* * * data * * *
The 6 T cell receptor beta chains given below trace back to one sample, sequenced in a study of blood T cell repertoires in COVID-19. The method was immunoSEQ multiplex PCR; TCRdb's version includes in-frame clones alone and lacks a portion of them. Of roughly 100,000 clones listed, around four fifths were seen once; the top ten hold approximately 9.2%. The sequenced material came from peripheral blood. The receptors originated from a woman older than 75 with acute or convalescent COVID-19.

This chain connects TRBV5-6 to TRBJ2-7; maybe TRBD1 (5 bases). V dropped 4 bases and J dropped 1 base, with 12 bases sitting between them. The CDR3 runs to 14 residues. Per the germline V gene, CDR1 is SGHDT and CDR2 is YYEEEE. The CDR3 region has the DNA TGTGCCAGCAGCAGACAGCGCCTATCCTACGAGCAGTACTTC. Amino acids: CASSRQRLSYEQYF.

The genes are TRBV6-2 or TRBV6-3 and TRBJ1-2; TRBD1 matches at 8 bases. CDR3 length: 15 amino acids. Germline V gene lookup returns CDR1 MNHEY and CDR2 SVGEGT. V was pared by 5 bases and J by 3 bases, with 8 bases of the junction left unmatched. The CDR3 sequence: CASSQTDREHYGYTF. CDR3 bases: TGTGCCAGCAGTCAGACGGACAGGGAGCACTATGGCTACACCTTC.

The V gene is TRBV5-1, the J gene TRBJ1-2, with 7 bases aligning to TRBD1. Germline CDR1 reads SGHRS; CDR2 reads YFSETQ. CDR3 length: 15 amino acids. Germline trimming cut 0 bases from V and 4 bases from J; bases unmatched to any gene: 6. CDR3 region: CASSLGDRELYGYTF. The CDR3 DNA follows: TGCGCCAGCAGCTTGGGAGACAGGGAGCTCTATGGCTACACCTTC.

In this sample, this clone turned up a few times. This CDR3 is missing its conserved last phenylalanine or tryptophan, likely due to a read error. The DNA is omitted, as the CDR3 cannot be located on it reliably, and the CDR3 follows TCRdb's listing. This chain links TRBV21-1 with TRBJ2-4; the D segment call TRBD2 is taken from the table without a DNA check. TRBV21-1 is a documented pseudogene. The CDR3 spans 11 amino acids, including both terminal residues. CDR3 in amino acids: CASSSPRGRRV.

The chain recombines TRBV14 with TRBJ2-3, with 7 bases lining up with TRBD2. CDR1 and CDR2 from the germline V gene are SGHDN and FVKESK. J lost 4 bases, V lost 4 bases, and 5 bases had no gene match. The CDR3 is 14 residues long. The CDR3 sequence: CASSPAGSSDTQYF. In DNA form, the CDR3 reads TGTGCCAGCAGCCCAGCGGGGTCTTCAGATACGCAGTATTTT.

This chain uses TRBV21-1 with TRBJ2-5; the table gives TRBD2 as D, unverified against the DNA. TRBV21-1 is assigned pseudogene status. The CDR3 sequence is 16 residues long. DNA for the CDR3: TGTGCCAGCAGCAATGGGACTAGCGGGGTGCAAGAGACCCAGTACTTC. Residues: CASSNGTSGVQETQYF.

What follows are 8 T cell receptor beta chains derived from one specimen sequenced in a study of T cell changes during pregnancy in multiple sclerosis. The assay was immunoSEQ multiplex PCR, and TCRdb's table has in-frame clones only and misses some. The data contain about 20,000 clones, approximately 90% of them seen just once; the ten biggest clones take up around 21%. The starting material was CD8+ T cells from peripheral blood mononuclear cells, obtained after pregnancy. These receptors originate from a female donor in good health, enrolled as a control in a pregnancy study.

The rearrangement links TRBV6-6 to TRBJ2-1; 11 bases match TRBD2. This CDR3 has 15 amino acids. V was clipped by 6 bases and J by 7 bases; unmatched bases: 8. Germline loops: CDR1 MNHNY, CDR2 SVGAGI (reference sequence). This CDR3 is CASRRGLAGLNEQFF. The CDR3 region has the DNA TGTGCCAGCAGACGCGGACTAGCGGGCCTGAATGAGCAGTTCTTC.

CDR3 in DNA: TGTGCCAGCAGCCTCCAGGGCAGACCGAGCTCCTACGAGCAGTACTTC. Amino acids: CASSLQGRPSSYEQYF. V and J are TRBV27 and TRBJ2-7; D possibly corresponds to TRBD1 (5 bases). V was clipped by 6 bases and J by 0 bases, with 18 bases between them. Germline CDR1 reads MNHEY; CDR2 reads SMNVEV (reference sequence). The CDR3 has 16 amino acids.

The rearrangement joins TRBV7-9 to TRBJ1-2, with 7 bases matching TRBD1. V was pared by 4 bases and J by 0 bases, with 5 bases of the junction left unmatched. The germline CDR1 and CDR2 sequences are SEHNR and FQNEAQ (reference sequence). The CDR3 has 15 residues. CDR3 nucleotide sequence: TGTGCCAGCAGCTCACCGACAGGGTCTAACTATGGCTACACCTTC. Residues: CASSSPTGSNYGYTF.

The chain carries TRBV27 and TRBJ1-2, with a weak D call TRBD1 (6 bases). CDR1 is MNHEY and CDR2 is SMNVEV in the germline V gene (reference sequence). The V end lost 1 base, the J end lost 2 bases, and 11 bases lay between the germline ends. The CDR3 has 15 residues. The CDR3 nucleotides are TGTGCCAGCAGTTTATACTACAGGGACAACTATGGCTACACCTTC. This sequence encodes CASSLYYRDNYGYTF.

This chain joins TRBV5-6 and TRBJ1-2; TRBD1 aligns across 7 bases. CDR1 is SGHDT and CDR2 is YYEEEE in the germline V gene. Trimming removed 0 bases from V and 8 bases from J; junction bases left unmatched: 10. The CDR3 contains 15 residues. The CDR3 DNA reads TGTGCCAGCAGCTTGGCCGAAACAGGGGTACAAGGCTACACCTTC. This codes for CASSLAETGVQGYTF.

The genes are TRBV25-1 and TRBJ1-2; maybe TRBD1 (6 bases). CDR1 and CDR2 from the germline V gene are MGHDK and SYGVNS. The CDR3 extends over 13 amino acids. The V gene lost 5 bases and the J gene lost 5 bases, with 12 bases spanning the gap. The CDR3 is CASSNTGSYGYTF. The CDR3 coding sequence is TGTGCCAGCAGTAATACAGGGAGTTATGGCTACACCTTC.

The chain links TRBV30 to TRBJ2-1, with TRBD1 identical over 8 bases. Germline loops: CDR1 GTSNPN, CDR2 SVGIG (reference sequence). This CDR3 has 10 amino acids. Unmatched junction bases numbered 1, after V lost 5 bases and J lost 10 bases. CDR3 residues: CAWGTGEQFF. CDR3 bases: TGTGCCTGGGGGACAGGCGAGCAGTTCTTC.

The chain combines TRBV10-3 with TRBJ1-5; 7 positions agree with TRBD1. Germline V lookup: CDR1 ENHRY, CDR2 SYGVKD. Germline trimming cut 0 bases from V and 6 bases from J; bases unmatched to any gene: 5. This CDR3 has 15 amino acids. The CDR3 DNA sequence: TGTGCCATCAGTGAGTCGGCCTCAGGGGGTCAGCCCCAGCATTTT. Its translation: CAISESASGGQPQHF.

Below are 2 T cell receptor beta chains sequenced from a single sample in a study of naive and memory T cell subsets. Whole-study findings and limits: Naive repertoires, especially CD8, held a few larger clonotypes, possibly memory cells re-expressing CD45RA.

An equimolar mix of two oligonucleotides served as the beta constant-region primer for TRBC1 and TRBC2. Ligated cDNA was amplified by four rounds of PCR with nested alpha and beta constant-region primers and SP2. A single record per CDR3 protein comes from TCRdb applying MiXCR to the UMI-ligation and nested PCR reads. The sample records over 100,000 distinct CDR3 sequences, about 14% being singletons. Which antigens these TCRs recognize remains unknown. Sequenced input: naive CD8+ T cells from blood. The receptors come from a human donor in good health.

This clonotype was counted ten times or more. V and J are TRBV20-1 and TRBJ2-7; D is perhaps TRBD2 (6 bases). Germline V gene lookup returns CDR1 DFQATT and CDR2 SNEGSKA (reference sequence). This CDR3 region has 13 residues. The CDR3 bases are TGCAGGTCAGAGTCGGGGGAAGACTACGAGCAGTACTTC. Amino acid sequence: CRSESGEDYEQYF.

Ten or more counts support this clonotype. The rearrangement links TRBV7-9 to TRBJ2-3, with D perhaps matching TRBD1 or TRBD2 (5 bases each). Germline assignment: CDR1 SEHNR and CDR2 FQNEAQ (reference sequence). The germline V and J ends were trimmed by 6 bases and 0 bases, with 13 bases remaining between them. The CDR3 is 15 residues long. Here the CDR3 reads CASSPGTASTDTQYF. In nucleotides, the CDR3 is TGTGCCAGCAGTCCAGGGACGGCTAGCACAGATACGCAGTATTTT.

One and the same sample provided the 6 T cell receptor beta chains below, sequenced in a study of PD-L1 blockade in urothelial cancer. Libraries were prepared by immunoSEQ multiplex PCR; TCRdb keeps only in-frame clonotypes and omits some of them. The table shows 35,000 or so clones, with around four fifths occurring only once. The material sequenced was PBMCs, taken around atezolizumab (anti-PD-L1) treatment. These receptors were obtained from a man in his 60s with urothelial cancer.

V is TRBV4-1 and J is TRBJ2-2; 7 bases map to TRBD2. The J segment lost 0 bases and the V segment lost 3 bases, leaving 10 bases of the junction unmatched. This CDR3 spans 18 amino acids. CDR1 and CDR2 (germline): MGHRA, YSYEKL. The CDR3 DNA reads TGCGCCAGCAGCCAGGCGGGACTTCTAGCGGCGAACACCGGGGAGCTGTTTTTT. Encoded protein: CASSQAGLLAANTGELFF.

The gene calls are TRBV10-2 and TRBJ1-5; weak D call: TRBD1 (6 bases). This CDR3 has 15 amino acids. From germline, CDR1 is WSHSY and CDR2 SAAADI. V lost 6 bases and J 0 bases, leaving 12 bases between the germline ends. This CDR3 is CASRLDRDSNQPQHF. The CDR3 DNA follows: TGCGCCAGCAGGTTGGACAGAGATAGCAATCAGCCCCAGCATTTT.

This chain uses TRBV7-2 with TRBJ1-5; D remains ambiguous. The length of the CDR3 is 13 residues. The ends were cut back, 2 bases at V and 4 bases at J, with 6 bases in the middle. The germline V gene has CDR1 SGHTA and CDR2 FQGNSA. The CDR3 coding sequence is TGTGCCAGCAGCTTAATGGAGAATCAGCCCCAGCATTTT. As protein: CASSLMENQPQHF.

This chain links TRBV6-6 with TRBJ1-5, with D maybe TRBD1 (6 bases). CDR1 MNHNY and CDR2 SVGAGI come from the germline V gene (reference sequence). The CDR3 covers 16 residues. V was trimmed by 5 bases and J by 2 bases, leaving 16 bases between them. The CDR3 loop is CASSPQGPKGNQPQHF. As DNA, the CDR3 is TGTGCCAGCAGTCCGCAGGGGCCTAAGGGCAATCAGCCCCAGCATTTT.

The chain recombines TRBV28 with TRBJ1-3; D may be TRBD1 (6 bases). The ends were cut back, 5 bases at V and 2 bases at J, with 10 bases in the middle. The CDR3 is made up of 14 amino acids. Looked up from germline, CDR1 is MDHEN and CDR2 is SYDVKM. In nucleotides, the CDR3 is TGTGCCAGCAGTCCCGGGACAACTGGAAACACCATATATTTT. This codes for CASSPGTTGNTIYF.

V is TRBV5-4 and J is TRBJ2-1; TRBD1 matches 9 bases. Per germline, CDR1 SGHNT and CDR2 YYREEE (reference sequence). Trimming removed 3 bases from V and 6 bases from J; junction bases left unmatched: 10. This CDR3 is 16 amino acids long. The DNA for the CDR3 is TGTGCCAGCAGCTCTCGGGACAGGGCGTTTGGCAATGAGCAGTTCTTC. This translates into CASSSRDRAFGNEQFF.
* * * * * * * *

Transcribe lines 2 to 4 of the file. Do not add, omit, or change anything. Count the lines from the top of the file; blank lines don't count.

This chain connects TRBV5-6 to TRBJ2-7; maybe TRBD1 (5 bases). V dropped 4 bases and J dropped 1 base, with 12 bases sitting between them. The CDR3 runs to 14 residues. Per the germline V gene, CDR1 is SGHDT and CDR2 is YYEEEE. The CDR3 region has the DNA TGTGCCAGCAGCAGACAGCGCCTATCCTACGAGCAGTACTTC. Amino acids: CASSRQRLSYEQYF.

The genes are TRBV6-2 or TRBV6-3 and TRBJ1-2; TRBD1 matches at 8 bases. CDR3 length: 15 amino acids. Germline V gene lookup returns CDR1 MNHEY and CDR2 SVGEGT. V was pared by 5 bases and J by 3 bases, with 8 bases of the junction left unmatched. The CDR3 sequence: CASSQTDREHYGYTF. CDR3 bases: TGTGCCAGCAGTCAGACGGACAGGGAGCACTATGGCTACACCTTC.

The V gene is TRBV5-1, the J gene TRBJ1-2, with 7 bases aligning to TRBD1. Germline CDR1 reads SGHRS; CDR2 reads YFSETQ. CDR3 length: 15 amino acids. Germline trimming cut 0 bases from V and 4 bases from J; bases unmatched to any gene: 6. CDR3 region: CASSLGDRELYGYTF. The CDR3 DNA follows: TGCGCCAGCAGCTTGGGAGACAGGGAGCTCTATGGCTACACCTTC.